Overview of Rail Transport

For context, here’s a quick summary of rail freight transport. Any use of railroads for commercial cargo purposes (not transportation) is rail freight transport. Locomotives haul a series of linked freight cars along railway infrastructure as part of the supply chain. They may move goods partially or fully between shippers and destinations. There are numerous freight car types for different goods and materials. Some of these are specifically focused on containers, like Moon’s storage containers. Containerization has become an integral part of rail freight transport, just like with all other aspects of the global supply chain today. Below, we will review two of the most common car types used for containers.

Conventional Intermodal Railcars

One of the common railcar types used for shipping containers is the conventional intermodal railcar. These are articulated (meaning they share wheels between cars) flat railcars that are great for trailers and containers. They haul shipping containers that can’t stack, usually due to route height restrictions. The articulated feature helps these railcars reduce slack between cars. Slack action is basically how much movement one car has before its motion affects an adjoined car. By reducing slack, the ride quality is better and makes for a less bumpy trip for fragile cargo. Sizing on these railcars can vary, from around 50 feet to over 80 feet in length.

Double Stack Intermodal Railcars: Maximum Efficiency for Containers

Double stack intermodal railcars are similar to conventional intermodal railcars in a few ways. They are also articulated to help improve ride quality for fragile cargo, and are flat. However, these railcars have the ability to haul stacked shipping containers. They can carry a second shipping container on top of the first. This maximizes efficiency and allows for a greater amount of cargo transportation. They also utilize wells often times. Wells reduce the height of stacked containers and lower the center of gravity. This both avoids problems with height restrictions along routes and creates more stability. Wells also improve security for containers. The walls created by the well surround the bottom container and make it impossible to open the container door while it is on the railcar.

There is a high degree of size customization on these railcars, due to their specialization for shipping container transportation. As such, sizes vary from 40 feet to 50 feet and more for containers of all sizes, from 20 foot to 40 and 50 foot containers and larger.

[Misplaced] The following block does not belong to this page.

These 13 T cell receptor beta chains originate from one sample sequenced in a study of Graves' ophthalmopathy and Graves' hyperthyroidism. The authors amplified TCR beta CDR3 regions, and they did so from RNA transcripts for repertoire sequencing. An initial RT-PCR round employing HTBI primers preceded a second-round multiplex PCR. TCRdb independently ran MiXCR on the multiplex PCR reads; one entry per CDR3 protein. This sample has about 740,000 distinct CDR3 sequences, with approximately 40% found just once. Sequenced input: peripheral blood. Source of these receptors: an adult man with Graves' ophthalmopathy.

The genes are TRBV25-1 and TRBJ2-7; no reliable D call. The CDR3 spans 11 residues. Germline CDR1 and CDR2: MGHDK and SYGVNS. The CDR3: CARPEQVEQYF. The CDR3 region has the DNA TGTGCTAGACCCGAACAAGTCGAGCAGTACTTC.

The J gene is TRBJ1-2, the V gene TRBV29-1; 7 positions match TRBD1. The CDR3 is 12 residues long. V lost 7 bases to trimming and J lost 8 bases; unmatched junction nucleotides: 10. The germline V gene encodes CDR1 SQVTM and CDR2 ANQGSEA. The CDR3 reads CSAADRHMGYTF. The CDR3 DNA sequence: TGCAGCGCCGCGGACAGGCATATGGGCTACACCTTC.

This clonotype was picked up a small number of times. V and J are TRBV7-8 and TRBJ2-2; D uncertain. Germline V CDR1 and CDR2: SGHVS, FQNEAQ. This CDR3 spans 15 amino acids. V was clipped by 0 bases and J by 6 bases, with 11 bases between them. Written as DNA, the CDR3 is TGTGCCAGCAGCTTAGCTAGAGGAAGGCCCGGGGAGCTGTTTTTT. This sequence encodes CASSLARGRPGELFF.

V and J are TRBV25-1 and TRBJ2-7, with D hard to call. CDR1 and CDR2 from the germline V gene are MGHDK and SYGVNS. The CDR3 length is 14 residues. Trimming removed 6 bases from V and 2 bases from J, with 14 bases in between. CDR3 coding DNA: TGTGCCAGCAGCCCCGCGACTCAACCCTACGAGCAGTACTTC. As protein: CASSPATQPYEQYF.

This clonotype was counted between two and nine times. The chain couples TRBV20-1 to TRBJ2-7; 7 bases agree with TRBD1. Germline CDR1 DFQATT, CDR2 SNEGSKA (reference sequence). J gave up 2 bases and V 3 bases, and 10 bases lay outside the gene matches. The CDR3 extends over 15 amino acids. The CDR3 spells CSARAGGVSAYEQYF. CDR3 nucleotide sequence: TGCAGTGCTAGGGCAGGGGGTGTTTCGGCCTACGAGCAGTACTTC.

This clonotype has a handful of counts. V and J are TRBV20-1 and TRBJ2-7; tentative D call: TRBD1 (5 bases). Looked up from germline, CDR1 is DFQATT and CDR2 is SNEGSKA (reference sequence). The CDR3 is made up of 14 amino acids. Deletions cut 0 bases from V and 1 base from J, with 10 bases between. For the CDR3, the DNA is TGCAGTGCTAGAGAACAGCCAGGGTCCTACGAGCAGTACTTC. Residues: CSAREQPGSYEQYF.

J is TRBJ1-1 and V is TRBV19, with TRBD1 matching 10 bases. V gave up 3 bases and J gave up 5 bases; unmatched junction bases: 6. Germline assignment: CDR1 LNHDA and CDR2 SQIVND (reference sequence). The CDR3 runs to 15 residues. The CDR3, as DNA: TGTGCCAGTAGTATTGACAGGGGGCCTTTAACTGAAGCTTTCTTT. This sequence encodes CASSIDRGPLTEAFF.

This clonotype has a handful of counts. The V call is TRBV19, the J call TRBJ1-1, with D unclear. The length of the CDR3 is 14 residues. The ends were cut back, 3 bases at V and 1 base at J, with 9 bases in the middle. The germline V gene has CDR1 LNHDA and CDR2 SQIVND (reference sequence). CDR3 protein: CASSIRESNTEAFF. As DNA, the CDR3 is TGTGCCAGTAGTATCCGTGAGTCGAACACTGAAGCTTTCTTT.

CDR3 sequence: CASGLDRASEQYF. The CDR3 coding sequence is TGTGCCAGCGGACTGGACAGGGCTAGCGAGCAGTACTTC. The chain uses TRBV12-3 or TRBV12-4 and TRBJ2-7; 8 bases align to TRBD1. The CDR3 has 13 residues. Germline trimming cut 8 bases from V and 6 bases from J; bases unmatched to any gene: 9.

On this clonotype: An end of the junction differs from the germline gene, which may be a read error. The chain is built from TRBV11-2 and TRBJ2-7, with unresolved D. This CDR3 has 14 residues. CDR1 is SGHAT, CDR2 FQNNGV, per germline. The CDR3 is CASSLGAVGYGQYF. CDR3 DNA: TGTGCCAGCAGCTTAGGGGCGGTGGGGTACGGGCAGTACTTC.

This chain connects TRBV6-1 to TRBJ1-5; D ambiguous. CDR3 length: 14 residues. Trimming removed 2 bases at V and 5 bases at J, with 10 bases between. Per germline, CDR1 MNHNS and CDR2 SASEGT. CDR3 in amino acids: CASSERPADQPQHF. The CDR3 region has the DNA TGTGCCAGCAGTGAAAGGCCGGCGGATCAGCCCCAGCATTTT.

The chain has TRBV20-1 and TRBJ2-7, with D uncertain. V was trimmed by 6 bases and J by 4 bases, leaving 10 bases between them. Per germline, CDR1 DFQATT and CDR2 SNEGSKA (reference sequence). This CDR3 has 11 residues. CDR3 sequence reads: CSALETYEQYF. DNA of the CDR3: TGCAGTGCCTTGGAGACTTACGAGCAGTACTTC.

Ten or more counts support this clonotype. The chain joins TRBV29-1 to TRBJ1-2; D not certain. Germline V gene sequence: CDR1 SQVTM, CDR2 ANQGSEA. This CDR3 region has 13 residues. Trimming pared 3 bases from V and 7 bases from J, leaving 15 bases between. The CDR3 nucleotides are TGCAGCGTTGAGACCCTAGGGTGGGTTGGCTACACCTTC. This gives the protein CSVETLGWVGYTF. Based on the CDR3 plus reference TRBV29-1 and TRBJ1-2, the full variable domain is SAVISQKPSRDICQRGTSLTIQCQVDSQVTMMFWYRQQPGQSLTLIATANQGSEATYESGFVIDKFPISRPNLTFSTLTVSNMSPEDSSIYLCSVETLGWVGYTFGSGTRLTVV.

Moon Trailer Leasing offers mobile offices to companies and organizations across Kentucky, Indiana, Ohio and Tennessee. We have offices of all sizes for rent and sale. Call 502-200-2315 for a fast and free quote.

Answers to 6 Frequently Asked Questions about Buying A Used Shipping Container

Buy A Used Shipping ContainerBuying A Used Shipping Container FAQs

Are you interested in buying used shipping containers? Moon Trailer Leasing has been specializing in buying and selling used shipping containers for decades. Many of our customers do not need a new shipping container. These customer typical find that a used shipping container serves their needs while also saving money.

If you are shopping around for shipping containers, you may be interested in learning more about our large selection of used shipping containers available for purchase in Louisville, Kentucky. Here are some answers to the frequently asked questions we get from people shopping around for used containers.

6 Frequently Asked Questions about Used Containers

1. What sizes do your used shipping containers come in?

We have been buying and selling used shipping containers for a very long time. Given this, our inventory includes used shipping containers in a wide variety of sizes. We offer used high cube containers and standard containers. High cube containers are about 1 foot taller and six inches wider than standard containers. They tend to be a popular choice for commercial and industrial clients. We also offer used containers that are either ground level or dock level, depending on your needs.